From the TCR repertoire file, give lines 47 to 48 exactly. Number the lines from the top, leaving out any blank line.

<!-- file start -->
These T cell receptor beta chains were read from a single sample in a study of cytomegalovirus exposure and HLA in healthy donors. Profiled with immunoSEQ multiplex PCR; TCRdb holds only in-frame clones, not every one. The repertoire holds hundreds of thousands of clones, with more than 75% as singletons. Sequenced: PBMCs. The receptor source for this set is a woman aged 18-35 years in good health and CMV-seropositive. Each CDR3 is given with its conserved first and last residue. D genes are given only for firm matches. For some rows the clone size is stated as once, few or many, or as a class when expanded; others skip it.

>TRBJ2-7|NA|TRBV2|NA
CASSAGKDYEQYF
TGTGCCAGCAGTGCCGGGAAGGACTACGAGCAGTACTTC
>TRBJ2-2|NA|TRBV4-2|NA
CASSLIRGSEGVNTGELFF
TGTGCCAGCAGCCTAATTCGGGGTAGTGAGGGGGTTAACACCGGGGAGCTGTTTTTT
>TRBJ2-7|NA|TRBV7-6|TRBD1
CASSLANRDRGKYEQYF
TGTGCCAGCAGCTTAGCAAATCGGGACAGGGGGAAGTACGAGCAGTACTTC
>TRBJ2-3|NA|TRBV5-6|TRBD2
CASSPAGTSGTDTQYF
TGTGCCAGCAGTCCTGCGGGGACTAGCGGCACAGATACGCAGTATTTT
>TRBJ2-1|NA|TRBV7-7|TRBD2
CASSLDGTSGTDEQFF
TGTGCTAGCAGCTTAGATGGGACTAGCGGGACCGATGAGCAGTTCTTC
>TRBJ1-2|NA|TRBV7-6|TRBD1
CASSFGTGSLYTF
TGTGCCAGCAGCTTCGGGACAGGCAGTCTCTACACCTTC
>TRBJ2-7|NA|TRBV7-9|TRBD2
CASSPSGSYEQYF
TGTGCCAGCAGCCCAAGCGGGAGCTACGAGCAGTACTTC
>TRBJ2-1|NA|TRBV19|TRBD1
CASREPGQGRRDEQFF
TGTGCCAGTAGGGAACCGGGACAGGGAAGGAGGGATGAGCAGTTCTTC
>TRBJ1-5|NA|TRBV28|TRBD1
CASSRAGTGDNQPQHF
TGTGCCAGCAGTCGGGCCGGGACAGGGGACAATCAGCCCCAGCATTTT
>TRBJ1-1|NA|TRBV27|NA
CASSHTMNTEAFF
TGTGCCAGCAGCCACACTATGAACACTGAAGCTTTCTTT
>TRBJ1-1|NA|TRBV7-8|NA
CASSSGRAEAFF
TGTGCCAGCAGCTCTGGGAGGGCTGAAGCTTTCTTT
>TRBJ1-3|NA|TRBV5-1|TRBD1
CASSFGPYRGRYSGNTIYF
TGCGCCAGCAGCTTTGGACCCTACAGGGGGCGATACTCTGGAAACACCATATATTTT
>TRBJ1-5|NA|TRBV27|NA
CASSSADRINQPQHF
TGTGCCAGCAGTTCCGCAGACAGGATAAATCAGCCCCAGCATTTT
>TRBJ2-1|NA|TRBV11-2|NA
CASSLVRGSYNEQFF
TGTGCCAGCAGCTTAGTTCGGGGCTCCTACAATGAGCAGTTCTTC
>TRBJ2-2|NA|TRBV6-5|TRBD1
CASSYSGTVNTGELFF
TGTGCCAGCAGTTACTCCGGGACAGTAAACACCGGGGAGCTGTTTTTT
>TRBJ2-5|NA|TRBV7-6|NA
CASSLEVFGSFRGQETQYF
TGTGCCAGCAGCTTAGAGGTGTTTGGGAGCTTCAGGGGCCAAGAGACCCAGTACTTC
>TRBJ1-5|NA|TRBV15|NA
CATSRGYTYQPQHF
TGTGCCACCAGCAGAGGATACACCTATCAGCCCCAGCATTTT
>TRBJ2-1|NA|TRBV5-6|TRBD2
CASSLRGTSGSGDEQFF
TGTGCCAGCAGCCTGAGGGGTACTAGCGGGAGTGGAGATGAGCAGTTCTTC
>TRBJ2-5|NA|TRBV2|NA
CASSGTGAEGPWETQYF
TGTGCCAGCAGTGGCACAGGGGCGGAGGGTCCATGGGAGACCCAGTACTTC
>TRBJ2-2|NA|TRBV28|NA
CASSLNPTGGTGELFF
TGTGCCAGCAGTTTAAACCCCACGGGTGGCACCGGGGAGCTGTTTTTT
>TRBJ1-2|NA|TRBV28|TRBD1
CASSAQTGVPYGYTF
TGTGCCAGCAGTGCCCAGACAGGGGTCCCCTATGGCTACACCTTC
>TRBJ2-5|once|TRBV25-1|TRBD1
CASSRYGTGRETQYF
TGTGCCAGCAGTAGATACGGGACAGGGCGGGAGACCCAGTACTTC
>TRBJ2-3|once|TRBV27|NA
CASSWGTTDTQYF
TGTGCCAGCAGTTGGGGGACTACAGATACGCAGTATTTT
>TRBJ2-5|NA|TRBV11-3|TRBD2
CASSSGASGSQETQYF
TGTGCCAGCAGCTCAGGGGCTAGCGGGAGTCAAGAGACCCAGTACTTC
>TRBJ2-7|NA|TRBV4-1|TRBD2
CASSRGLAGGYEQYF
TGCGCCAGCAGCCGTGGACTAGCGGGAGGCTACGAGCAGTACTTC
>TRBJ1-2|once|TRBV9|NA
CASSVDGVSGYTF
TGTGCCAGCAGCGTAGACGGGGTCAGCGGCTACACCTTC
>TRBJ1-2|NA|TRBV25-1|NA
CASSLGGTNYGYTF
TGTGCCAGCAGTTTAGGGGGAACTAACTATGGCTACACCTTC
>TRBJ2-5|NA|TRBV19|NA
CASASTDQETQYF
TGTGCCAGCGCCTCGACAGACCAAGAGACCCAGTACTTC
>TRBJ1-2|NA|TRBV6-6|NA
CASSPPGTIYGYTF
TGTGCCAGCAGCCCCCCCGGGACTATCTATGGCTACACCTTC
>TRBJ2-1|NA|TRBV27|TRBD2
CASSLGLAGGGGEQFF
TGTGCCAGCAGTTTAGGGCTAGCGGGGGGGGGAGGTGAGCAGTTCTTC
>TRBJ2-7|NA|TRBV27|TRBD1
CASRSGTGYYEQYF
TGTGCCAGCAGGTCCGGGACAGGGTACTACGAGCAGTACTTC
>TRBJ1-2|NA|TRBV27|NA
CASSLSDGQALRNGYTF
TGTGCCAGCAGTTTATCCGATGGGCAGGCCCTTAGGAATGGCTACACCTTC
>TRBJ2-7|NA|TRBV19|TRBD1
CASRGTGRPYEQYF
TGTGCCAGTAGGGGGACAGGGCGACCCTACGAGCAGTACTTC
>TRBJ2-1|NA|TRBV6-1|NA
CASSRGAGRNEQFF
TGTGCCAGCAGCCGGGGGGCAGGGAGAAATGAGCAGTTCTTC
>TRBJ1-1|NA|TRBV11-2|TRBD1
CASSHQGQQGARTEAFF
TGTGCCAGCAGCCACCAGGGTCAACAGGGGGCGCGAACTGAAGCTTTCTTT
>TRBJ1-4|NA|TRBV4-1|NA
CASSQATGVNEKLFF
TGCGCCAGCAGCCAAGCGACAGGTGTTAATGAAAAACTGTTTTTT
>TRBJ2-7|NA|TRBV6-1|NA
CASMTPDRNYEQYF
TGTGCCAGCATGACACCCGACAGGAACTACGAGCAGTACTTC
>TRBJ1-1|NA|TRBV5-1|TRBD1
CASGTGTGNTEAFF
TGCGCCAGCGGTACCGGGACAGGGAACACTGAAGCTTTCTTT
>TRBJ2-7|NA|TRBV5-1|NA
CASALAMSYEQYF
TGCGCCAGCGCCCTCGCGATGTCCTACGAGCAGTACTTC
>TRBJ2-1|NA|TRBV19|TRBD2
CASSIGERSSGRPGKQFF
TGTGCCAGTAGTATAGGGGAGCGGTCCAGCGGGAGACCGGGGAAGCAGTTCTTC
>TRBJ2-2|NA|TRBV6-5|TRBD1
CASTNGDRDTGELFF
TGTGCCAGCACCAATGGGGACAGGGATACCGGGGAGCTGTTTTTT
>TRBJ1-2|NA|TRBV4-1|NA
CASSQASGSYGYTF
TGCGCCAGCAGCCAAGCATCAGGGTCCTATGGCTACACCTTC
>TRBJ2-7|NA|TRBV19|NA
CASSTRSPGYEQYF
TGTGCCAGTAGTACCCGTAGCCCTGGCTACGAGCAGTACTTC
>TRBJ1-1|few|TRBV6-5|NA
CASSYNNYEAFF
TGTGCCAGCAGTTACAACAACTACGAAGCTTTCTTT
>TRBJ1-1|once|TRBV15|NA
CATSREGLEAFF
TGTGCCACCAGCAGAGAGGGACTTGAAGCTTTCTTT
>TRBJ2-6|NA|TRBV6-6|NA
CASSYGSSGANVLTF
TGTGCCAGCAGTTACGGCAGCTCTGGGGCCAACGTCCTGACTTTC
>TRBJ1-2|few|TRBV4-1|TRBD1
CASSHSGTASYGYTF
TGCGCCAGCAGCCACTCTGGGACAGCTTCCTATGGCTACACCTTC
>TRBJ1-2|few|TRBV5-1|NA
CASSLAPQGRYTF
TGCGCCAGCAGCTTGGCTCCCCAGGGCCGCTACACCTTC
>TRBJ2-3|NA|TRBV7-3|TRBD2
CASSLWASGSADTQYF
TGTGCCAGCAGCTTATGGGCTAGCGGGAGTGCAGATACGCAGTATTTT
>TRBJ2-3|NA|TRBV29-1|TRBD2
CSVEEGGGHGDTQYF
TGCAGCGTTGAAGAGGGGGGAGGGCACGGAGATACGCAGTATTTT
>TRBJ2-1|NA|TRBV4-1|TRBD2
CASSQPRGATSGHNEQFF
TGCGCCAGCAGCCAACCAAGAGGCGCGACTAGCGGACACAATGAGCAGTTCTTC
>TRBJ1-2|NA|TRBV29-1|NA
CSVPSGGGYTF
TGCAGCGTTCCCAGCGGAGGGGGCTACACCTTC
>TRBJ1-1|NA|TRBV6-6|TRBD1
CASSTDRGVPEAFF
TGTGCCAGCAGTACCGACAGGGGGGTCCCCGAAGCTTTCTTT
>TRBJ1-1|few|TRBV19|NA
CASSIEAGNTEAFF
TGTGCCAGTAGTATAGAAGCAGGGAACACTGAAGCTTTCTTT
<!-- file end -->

>TRBJ2-5|NA|TRBV7-6|NA
CASSLEVFGSFRGQETQYF